Editorial Feature

Artificial Intelligence – Revolutionizing Astronomy

Artificial intelligence has always seemed futuristic, something seen in movies where humanoid robots begin to think for themselves, but it has quietly been seeping into our everyday lives – think Siri and Alexa, and self-driving cars. In science, it has been helping researchers make great progress in their work, particularly in astronomy, by searching through reams of generated data.

Image credit: Peshkova/Shutterstock

Artificial intelligence (AI) can automate any typical menial task a person can do with less than a second of thought, making it the perfect tool for sifting through data and exploring the universe. While the entertainment industry seems keen to implant AI in humanoid automatons, science has been quietly creating networks based on the neural system of the human brain to sort through the masses of data created to find something meaningful.

The enormous improvements made to telescopes over the years mean that astronomers have lots of data – far more than they know what to do with, and much more than they can physically sort through. AI is particularly good at analyzing images; computer programs made up of digital neurons akin to the human brain, which fire in response to input have been trained to recognize patterns and to look for changes while sifting through data. These so-called neural networks have been used to search for phenomenon such as black holes, gravitational waves and dark matter, classifying galaxies, and in the discovery of new planets.

In December 2017, it was reported that AI had been used to discover Kepler 90i – a hot rocky planet within the Keplar solar system that bring the total number of planets there up to eight. A computer program was trained to examine images, searching for minuscule, previously unnoticed dips in brightness that could indicate a planet. The neural network was accurate to 96% and also spotted a second exoplanet in the Kepler-80 system.

Artificial intelligence could also be helpful in the search for gravitational waves and dark matter. Scientists at Ligo, the Laser Interferometer Gravitational-Wave Observatory, in America have reported that a form of AI called deep filtering could be employed to sort through the data collected by the detector to spot gravitational waves. Similarly, AI could be used to accelerate the removal of interference produced during the complicated and high energy processes involved and search for weakly interacting massive particles – one of many candidates for dark matter.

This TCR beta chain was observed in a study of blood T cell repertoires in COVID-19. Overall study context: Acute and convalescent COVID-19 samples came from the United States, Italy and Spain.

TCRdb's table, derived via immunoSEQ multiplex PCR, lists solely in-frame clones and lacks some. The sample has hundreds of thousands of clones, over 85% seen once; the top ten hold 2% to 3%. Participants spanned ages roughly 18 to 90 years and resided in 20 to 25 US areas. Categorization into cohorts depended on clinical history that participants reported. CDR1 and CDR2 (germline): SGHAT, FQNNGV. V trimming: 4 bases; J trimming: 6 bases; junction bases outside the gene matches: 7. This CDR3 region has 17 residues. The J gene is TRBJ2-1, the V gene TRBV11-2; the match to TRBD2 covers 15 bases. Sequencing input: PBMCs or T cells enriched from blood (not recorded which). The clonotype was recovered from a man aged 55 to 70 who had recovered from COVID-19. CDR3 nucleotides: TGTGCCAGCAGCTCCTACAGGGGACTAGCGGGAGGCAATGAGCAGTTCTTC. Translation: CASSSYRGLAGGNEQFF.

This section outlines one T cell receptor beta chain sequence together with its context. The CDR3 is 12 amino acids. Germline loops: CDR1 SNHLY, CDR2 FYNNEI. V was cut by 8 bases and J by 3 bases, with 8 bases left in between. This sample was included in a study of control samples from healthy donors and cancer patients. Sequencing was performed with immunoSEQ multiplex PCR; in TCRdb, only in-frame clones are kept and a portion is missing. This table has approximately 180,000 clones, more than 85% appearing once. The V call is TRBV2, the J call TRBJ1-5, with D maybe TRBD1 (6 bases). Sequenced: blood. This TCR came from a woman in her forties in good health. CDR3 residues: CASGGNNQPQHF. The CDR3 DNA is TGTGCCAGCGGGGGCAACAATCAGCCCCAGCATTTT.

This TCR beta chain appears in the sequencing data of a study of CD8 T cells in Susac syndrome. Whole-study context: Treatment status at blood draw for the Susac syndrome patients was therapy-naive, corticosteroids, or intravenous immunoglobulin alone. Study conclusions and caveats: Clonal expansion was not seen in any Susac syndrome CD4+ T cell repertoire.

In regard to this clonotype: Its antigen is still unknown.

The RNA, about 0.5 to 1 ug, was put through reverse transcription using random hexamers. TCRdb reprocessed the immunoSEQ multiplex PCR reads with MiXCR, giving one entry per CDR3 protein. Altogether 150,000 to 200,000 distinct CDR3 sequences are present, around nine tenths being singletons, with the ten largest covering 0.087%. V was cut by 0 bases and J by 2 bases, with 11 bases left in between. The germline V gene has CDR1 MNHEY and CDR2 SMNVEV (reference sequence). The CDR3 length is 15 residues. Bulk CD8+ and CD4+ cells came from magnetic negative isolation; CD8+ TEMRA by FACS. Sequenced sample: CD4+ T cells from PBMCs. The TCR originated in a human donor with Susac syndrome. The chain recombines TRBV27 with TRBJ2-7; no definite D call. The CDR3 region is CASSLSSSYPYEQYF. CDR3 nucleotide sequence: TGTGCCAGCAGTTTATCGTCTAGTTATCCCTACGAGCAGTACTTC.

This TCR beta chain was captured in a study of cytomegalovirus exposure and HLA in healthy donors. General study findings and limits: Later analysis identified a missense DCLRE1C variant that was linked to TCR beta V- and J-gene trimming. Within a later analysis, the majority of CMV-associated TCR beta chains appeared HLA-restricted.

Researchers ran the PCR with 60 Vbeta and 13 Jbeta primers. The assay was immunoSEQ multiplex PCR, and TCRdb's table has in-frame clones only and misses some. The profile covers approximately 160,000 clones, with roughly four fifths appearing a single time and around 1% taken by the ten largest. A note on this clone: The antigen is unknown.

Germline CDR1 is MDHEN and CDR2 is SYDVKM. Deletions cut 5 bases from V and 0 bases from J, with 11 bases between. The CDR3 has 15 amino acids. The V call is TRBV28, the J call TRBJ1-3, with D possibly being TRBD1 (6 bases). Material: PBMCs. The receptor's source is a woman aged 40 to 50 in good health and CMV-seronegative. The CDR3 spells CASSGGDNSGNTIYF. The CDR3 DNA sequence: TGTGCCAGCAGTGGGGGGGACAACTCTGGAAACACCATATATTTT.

Some astronomers believe AI could be used to map out hidden parts of the universe based on available data, filling in blind spots in observations. Blurry telescope pictures could be sharpened before neural networks known as generative adversarial networks (GANs) are employed to generate variations of the data it has been studying and developing a best-case scenario. GANs have been used to perfect images of galaxies and reveal previously unseen details – like star-forming spots – that telescopes had not been sensitive enough to pick up.

Image credit: Dima Zel/Shutterstock

Other scientists – including those at NASA – believe AI could be used to search for radio signals which could be a sign of alien intelligence. Machine learning, specifically signal agnostic searching, could be used to look at data without predetermined categories. We often think that aliens will be human-like – as advanced, maybe even more so, but thinking in this way limits our search. This form of AI allows categorization to occur organically; the identification of outliers could be an insight into alien intelligence that differs from the norm.

It seems AI has become part of the arsenal of astronomical tools used to unlock the treasure trove that is the universe, but it must be used with caution. Although machine learning and neural networks are accurate most of the time, and they are pretty good at filling in the blanks, the only way to learn about the universe is to observe it directly – in other words, we still need human astronomers to validate AI’s findings.

References and further reading

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Kerry Taylor-Smith

Written by

Kerry Taylor-Smith

Kerry has been a freelance writer, editor, and proofreader since 2016, specializing in science and health-related subjects. She has a degree in Natural Sciences at the University of Bath and is based in the UK.


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